“The central parts to the treatment are the drug, but the other one is the treatment procedure, which is the same regardless of what drug you’re using, whether you’re using the patented nasal spray or the off-patent, generic drug.

“That incurs certain costs, because you need to have a certain number of nursing staff etc. So this clearly is going to become costly, and that’s a major barrier for patients.

“At the moment, patients are out of pocket for that treatment cost.

“Where the off-label thing becomes a problem is that when you apply to Medicare for an item number, they will say that they can’t give you an item number for a treatment that is off-label.”

It’s a wicked problem Professor Loo can’t see an end to, barring personal intervention from Health Minister Mark Butler.

“This is a systems issue,” she said. “It is such a pity, because ketamine is an amazing treatment for treatment-resistant depression.

“A number of things have happened in the last 12 months. The RANZCP has issued a clinical memorandum that it’s appropriate to use both Spravato and also ketamine [for treatment resistant depression].

“Both have got an evidence base for effectiveness and safety in treatment resistant depression,” she said.

“I see patients where they often fail to respond to five to 10 medications, they’re failed to respond to transcranial magnetic stimulation. And I would say, I think you would do really well with ketamine, but they say, I can’t afford it.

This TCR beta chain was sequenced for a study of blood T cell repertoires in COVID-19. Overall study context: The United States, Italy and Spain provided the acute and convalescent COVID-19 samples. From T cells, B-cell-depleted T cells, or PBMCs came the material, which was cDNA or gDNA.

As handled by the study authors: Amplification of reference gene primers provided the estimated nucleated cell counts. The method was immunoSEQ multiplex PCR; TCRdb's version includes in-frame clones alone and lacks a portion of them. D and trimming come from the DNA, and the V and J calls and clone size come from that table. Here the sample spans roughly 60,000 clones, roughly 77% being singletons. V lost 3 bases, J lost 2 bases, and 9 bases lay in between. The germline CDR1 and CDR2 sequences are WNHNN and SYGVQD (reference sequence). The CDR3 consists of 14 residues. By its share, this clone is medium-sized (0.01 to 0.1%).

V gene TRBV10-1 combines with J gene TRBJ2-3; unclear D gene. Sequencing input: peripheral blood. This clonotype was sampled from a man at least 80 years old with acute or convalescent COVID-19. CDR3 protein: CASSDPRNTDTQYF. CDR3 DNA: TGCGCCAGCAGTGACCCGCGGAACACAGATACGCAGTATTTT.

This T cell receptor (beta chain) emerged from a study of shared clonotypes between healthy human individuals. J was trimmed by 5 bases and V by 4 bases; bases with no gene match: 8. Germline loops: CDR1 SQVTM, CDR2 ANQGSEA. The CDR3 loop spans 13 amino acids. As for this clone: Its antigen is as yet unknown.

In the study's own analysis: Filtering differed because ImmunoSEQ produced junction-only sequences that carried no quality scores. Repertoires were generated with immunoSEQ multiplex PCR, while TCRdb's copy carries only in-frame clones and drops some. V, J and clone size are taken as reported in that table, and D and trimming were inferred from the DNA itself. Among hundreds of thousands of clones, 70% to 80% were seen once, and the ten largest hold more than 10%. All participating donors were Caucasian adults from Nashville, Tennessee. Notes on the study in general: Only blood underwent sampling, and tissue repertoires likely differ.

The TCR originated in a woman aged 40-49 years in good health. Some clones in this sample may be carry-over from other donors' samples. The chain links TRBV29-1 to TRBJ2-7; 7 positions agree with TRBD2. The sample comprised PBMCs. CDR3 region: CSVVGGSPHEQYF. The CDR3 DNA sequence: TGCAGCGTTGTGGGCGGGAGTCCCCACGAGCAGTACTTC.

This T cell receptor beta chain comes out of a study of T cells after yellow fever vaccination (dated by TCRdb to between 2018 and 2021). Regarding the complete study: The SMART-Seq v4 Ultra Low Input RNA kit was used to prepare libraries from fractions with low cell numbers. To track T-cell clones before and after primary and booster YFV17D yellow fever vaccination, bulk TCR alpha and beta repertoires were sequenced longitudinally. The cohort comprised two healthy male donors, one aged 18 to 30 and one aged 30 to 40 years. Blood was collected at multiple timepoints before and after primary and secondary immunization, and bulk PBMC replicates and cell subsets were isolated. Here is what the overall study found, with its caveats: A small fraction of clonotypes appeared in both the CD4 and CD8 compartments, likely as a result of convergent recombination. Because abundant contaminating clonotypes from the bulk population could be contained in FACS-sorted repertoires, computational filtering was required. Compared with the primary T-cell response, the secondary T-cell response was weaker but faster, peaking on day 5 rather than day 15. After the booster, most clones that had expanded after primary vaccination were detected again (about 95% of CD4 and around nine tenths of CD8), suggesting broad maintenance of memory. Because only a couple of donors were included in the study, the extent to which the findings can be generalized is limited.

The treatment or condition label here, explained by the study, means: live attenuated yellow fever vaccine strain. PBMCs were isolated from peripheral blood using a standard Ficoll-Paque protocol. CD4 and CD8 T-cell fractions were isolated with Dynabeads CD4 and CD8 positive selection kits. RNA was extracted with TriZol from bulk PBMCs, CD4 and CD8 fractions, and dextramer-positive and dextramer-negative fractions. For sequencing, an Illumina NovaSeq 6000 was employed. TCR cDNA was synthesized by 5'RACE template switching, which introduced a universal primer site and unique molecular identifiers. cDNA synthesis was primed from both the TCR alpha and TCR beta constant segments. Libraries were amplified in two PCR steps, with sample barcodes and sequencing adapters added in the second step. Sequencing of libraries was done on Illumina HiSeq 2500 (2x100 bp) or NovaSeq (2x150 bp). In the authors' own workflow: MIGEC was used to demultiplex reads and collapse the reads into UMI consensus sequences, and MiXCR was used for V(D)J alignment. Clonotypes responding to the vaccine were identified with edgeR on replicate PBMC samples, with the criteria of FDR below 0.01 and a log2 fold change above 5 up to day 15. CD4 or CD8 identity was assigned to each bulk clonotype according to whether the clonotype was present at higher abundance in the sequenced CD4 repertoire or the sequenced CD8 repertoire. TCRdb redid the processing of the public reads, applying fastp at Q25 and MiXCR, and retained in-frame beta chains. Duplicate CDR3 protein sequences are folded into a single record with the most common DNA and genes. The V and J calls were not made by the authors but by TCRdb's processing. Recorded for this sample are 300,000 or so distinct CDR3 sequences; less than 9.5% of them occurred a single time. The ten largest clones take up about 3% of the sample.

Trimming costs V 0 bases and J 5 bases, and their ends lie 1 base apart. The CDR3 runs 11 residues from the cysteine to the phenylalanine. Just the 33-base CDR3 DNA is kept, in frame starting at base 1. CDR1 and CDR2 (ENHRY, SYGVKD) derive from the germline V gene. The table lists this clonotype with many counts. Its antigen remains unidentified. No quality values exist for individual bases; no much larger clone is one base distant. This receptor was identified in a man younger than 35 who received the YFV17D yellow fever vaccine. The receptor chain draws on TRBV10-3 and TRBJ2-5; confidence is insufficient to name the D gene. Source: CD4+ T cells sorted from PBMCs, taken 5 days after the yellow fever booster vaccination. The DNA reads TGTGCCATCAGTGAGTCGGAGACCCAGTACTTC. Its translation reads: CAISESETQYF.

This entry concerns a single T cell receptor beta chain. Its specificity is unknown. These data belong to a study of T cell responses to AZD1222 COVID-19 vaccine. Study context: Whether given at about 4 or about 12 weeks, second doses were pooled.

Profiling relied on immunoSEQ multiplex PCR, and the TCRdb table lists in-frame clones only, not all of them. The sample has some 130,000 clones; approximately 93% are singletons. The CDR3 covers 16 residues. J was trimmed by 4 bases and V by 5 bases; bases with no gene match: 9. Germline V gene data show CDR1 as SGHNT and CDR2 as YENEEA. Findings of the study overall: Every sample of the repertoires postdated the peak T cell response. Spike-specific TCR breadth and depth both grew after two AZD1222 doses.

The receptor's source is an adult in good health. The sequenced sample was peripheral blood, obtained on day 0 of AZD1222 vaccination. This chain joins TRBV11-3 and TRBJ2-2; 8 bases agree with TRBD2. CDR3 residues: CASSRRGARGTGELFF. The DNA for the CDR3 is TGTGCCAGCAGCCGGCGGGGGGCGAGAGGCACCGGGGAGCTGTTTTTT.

“Often, they end up having ECT, which is a very good treatment, but my concerns as a clinician are that it’s the cost-access issue that is determining treatment, not clinical need.

“The irony is it probably costs Medicare and the health funds more [for ECT] than a treatment of ketamine. And it’s very sad for the patient where that is not the recommended treatment in that scenario.”

So, for the sake of either allowing on-label use without the backing of a sponsor, or assigning a Medicare item number without on-label registration, not only are patients missing out on arguably the most appropriate treatment, but the government is paying over the odds.

“It is a wicked problem,” said Professor Loo. “The issue of off-label use is not in itself a problem, because [psychiatrists] are doing it all the time.

“But then you come to Medicare funding – which also means private health fund funding, because they follow Medicare – which then determines patient access to treatment.

“To be frank, the federal government would actually save money. When you look at the huge effect size of how much better people get – from being chronically depressed, unable to work or study or even suicidal, and in some cases, ending their lives, to being completely well and able to work, function and get on with things.

“When you look at that, plus the relatively small cost per treatment, if you use the $5 ketamine plus the $300 treatment process, ironically, Medicare, by funding this, would probably save the federal government money. But there is no one body that brings it all together – the TGA say it’s not their problem, and Medicare says it’s not theirs.”

The Department of Health and Aged Care was contacted for comment on this story last week but has not responded.